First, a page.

Notes on Body and Soul *

Descartes asserted that he was doubting all that is doubtable in order to arrive at an undoubtable residue as the starting point of knowledge.  Was this method valid? Was it rational?  Was it psychologically healthy? Finally, was Descartes really telling us what he was actually doing and why?  Did Descartes say, ‘I have self-awareness, therefore, I exist.’ ? No.  Yet that is the true beginning of introspection.  I exist.  I have awareness of myself.  The self of which I am aware is the very self that is aware!  But no one truly begins by doubting the fundamental fact of awareness as awareness of the world. . . unless one is a psychotic or a modern philosopher (sometimes hard to distinguish).

One begins with that which is given to us at birth and throughout life:  perception of and contact with the world in which we live.   We have the world.  We perceive the world.  When we perceive, we know that we perceive the world and at the same time we know that we perceive the world.  We are aware of the distinction between ourselves and the rest of the world.  I put it this way, be cause it is not a form of dualism but rather a form of emphasis associated with perception as such.  Perception has two poles of perspective: it simultaneously includes exteroception (awareness of the world) and proprioception (awareness of ourselves as observers of the world).  An even clearer description is that perception consists of both our awareness of the world with respect to ourselves as observers and awareness of ourselves in relationship to the observed world.  We are part of the world.  Thus, to know the world we must be consistently aware of the world beyond our selves and ourselves in relationship to the world.  This is not a dualism nor a dichotomy but a relation.

The world is everything that it is and everything that it does.  We are part of the world and every thing that we are and do are part of the world.  Between ourselves and the world we have a distinction, a relation, and not a duality.   It is not given to us that there is a world on the one hand and ourselves on the other.  There is no world-self duality.  There is no duality between the world’s actions and our actions.  The world’s capacities and our capacities.  All entities that exist, including ourselves, have actual and potential order and causal power.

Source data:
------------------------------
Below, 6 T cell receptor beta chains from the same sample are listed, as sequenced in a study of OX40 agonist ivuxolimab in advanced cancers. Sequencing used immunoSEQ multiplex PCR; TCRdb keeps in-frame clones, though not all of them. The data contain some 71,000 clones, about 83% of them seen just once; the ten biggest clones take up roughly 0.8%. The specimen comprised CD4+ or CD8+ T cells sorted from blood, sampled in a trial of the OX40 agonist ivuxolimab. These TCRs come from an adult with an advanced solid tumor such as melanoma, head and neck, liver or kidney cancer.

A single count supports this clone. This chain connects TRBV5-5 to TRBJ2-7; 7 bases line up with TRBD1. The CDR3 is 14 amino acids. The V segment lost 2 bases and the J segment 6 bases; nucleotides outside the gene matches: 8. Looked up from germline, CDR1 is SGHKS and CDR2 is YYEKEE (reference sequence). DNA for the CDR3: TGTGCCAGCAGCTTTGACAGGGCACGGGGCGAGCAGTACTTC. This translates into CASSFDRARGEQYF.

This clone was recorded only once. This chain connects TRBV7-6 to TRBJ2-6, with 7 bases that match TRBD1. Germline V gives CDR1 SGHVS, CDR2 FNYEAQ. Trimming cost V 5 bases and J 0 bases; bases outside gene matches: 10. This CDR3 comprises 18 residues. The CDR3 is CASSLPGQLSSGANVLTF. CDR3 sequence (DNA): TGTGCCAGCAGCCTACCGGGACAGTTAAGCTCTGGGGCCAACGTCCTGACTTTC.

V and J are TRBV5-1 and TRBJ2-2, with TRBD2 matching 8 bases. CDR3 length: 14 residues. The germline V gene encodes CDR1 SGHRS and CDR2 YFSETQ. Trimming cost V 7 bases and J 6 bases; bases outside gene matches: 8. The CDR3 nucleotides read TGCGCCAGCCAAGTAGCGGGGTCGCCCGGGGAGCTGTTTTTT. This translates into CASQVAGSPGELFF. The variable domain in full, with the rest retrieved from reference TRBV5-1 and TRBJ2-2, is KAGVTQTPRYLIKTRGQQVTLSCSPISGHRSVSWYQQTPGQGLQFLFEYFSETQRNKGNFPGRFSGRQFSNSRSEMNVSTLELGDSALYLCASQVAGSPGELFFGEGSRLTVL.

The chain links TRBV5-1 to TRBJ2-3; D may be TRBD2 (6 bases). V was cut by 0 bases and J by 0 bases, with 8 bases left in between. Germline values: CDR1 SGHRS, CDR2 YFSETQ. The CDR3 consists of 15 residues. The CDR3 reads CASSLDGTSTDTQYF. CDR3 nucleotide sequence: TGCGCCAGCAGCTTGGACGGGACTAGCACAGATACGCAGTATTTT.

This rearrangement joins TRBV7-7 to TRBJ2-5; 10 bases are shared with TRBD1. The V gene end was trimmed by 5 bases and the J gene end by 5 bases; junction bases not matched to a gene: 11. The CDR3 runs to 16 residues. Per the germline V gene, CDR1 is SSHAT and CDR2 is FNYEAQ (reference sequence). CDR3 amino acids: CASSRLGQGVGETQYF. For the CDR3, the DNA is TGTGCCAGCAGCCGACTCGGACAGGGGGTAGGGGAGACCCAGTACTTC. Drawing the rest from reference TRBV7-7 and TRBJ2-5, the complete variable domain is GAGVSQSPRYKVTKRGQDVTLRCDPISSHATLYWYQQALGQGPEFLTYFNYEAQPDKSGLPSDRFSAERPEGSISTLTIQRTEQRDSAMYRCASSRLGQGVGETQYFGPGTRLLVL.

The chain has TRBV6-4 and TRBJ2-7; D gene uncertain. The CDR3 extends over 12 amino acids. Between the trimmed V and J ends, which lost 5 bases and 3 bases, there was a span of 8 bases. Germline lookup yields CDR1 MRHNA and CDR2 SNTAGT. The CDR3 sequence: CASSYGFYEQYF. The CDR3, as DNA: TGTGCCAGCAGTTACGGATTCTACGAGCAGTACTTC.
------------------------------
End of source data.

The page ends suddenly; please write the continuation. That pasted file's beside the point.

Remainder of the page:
Being alive, we are aware that we are alive and that life requires that we act to remain alive.  We naturally therefore see ourselves as like other living beings.  Being alive is shared by other animals and plants.  But we are also aware that we have awareness, sentience and therefore are interested in those living beings that are also sentient, also aware of the world (at least at some level).

Now a very common ontological error that we easily but dangerously fall prey to is the desire to equate a quality with a substance.  Heat is phlogiston.  Life is élan vital. Sentience is res cogitans.   Such an error leads to a wide variety  of arbitrary and unresolvable forms of dualism: a dualism of the animate being and inanimate being; a dualism of sentient being and non sentient being; and so forth.

But you say, consciousness in nothing like matter, (whatever you think you may mean by matter).  Perhaps you mean by ‘matter’, as did Descartes,  ‘that which has the property of extendedness’.   (Note: It was not Descartes, but his discontented followers who added that matter must also be ‘solid’, ‘impenetrable’, and ‘bounded.’)  But the Cartesian demand that the essence of the physical is merely the ‘extended stuff’ or ‘extendedness’ itself,  which leads inexorably to the dualism of extended being versus cognitive being (res extensa and res cogitans, as Descartes called them;  two substances never to be united, never to causally interact, never to form a unity, always and eternally dualistically separated ontologically.  Thus Descartes was one of those who fell prey to the error of reducing qualities to substances, and then to substance dualism, which through his powerful intellectual influence, paralyzed both philosophy and science, rendering both res extensa and res cogitans ultimately unintelligible.

Plato was the victim of a related but otherwise quite different dualism.  A dualism based on different forms of knowledge, thus essentially an epistemological dualism reified into an ontological dualism: that which is only knowable to the intellect and that which is only knowable to the senses.  The realm of universals, of ideals, of ideas themselves, knowable to the intellect (or intuition) is not knowable to the senses that can know and respond only to concretes.  Where as the realm of the senses, of sensations, of particulars, of concretes only, is unable to see (literally visually apprehend) the realm of the ideals, of ideas, of universal.  The realm of the senses  is therefore epistemologically and ontologically transcended by the realm of the intellect.  Thus the dualism of the formal and the material, the dualism of form and matter, and ultimately the duality of the material body and the formal soul which both animates and informs that body.    (This form/matter dualism, by the way, was eventually entirely rejected by Plato’s greatest student,  Aristotle.  But that is another story.)

* Do not cite or quote this page.  It is under development and its contents are tentative. – bioperipatetic

Latest revision of this note: September 11, 2015 @ 1:40 am

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